A 1000 ml. l-necked flask was charged with 426 grams (0.965 mole) of ethyl perfluorocaprylate,
CrFisCOOCzHs and 200 ml. of absolute diethyl ether. The flask was cooled in an ice bath and 98.2 grams (0.965 mole) of dimethylaminopropyleneamine, H2NC3HeN(CI-Ia)2, was added slowly enough to maintain a temperature below 35 C. in the flask. The flask was removed from the ice bath, allowed to warm to room temperature, and was then placed under a 5 plate column for vacuum distillation. As the reduced pressure was slowly applied, the ether distilled off to leave the above-mentioned perfluorocapryl amine product which was distilled off at about 20 mm. vacuum at the boiling range (154-158 C.). A total of 440 grams (0.882 mole) was obtained. The refractive index was 1.3559. The 440 grams of this product was mixed with 1000' ml. of absolute diethyl ether and 213 grams of methyl iodide (1.5 moles) in an unstoppered 3000 ml. Erlenmeyer flask, and left standing overnight. The quaternary ammonium iodide salt product was dried by pouring the reaction mixture into a large evaporating dish which was placed in a hood draft to evaporate off the ether. The dried salt was a free-flowing whitepowder, which dissolves easily in water, and which has a melting point of 148150 C.
SURFACE TENSIONS (DYNES/ CM.) WITH AND WITHOUT ADDITIVES 9 Min- Lin- Melted Water eral seed Wax Oil Oil Value without additive 72 31 32 27 Amount of additive (percent by wt.) 0.05 0. 1 0. 1 0. 1
H I n rscoNH N(CH I O7F 5CONHC3HAN(CH3)2(CH3G0H5) O1 The preparation of the 3d, 9th, 10th and last compounds listed above are specifically described in the following Examples 1, 2, 3 and 4, respectively.
Example 1 It was identified as the desired compound mentioned above. "Analysis showed 4.33% N (calc. 4.37%) and 19.9% I (calc. 19.8%). i
Data indicating the powerful surface activity of this compound have been given in the preceding table. Its water-solubility and strong surface tension reduction activity in water are in diametric. contrast to the tertiary amine starting compound. Further illustration of surface activity is provided by the following demonstration experiments:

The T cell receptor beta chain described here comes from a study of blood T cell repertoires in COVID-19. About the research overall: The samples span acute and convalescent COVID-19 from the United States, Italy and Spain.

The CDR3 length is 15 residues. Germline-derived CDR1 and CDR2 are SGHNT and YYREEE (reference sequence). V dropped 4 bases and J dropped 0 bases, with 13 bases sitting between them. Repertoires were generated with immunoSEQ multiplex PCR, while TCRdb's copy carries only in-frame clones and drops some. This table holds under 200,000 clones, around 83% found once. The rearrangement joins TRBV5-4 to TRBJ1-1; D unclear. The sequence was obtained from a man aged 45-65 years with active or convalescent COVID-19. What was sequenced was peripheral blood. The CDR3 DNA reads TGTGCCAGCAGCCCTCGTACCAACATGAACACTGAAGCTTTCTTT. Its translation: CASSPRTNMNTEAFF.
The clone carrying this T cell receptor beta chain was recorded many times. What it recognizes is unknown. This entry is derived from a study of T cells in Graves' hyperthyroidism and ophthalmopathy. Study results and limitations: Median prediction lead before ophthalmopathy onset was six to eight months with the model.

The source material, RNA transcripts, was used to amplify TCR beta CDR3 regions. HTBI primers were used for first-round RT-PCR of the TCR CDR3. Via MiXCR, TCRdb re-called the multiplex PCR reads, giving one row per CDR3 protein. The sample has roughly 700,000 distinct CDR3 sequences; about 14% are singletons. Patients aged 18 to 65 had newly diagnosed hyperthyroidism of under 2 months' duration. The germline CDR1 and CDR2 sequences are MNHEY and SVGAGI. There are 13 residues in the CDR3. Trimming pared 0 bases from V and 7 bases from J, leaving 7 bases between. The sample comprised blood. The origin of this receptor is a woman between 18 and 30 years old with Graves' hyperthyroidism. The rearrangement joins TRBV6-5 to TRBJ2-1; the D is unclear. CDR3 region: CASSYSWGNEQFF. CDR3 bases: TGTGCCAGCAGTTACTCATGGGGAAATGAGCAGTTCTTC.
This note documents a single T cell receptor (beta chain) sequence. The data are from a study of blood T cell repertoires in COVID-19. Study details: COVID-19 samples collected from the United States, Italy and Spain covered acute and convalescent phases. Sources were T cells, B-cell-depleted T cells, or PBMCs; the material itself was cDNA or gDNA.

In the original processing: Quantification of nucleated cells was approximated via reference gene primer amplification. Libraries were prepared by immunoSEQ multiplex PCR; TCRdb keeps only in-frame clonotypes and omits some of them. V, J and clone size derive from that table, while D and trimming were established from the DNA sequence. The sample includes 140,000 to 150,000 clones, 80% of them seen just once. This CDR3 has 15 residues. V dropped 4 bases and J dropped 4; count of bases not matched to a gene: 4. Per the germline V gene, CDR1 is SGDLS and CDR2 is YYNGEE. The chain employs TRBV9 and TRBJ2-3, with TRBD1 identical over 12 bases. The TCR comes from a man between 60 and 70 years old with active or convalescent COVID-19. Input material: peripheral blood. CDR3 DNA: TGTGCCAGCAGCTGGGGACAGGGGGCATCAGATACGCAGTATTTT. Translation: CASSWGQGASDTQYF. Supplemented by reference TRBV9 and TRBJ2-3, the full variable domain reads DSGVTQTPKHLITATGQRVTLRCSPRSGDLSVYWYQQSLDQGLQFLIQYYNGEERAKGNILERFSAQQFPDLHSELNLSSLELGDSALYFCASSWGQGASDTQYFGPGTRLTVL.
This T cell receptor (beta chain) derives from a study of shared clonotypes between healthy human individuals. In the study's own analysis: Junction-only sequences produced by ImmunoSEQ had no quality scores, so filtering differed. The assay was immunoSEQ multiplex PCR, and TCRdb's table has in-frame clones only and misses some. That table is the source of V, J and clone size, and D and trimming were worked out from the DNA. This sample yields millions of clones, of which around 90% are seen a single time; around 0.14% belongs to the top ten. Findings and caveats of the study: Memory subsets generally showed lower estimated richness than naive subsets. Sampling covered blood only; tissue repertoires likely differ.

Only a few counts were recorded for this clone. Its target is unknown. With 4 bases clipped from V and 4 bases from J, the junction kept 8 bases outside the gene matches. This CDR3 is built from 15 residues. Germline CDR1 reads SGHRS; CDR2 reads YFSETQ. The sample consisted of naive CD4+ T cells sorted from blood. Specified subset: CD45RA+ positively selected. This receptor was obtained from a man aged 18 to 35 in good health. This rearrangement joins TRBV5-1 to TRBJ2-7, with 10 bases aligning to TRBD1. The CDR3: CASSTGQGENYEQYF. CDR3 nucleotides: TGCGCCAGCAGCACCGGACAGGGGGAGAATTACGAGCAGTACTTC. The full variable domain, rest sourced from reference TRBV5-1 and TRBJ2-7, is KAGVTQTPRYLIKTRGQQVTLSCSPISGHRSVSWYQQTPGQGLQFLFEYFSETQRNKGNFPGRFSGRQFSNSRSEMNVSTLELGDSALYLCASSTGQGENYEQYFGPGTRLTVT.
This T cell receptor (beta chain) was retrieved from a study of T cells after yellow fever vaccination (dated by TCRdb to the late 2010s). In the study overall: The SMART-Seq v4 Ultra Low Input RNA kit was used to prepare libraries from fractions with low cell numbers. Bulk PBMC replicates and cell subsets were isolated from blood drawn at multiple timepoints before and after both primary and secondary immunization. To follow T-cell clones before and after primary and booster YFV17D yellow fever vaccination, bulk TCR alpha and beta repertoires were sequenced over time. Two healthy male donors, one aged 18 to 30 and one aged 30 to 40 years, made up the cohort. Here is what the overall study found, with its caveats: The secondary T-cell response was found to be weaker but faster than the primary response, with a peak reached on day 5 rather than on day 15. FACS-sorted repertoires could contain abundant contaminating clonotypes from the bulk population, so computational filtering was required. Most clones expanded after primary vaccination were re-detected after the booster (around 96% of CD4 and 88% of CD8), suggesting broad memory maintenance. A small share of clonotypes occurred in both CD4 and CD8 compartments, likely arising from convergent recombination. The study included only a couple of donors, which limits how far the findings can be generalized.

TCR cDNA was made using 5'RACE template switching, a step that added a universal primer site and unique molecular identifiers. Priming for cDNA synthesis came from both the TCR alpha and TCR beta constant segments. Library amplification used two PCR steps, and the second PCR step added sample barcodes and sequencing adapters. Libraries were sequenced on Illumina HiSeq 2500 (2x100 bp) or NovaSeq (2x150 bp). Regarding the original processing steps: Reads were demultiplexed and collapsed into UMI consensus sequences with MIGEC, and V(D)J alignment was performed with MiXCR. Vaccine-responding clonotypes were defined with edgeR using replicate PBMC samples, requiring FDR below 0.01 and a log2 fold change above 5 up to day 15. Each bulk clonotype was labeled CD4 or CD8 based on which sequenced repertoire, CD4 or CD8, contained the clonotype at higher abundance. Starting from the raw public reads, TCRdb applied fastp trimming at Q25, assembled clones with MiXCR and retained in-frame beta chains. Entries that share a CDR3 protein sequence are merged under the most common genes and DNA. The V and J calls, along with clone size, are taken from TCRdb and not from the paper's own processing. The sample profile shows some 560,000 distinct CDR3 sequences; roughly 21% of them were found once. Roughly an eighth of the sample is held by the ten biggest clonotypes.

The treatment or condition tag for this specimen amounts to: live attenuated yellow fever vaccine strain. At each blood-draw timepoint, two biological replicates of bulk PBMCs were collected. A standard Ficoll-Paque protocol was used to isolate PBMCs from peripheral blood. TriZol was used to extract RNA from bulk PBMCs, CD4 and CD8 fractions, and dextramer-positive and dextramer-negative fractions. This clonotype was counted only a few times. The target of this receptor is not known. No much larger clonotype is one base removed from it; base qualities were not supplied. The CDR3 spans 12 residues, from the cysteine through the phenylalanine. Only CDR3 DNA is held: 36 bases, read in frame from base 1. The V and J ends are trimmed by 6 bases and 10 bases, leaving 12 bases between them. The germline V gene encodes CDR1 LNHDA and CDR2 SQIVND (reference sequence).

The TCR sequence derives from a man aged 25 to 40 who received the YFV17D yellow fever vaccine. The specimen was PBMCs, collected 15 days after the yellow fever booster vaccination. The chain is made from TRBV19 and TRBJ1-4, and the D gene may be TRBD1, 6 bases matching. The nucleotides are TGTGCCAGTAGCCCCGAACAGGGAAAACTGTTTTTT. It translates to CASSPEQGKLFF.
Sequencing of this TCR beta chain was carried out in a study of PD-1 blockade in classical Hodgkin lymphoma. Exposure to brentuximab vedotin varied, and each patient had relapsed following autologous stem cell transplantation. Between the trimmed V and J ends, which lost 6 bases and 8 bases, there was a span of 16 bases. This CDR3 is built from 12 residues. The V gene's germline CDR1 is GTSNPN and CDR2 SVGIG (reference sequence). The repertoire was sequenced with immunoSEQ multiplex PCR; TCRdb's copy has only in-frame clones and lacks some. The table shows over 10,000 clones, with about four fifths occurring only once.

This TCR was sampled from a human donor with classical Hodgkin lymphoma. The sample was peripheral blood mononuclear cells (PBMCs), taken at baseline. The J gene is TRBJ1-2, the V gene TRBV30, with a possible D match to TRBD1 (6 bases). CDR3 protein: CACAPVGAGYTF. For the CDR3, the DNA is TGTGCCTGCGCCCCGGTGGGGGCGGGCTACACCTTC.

(A) A clean glass slide was coated with a thin film of water. A speck of the quaternary salt was dropped on the film and it caused an immediate separation of the film and a dry area was formed on the glass. The glass in this area had become plated with the cations and the added to the water, causing the "water to spread out to an area of 3.45 sq. cm., owing to the reduction in surface tension.
(C) A 1% (by weight) solution of the quaternary salt in water was prepared. When a drop was placed on a sheet of writing paper, complete penetration occurred in a few seconds. The sameresult was obtained using a piece of nylon cloth and a piece of cardboard, penetration in these cases being almost instantaneous. Drops of pure water when applied to these materials did not penetrate. Thus the quaternary salt served as a highly effective wetting agent. I
This compound in minute proportion (e. g., 30 p. p. m.)
greatly inhibits the evaporation of volatile hydrocar-- bons, such as gasoline, owing to formation of a surface barrier film.
In the above example, the methyl iodide reacts readily in a mild'exothermic reaction and no heating is required. The use of methyl iodide as a quaternizing agent is convenient in laboratory work because it readily reacts and it is a liquid at room temperature, whereas the other methyl halides (methyl bromide, methyl chloride and methyl fluoride) are gases at room temperature. and must be reacted in a pressure vessel. The higher halides which are liquid at room temperature can be conveniently employed, although heating is generally required because they react more sluggishly.
Thus the same perfluorocapryl amine that was employed in the above example was quaternized with benzyl chloride and with n-decyl bromide. In both cases the reaction mixture was heated for 2 hours at 100 C., and the solid salt product was washed with ether to remove unreacted material, and dissolved in water. Data on the quatearnary product compounds are included in the foregoing table.
Similarly, amine starting compounds in which the nitrogen atom of the terminal amine group is a member of a heterocyclic ring (e. g., a piperidine ring or a morpholine ring) which satisfies two valence bonds, can be quaternized with a hydrocarbon halide.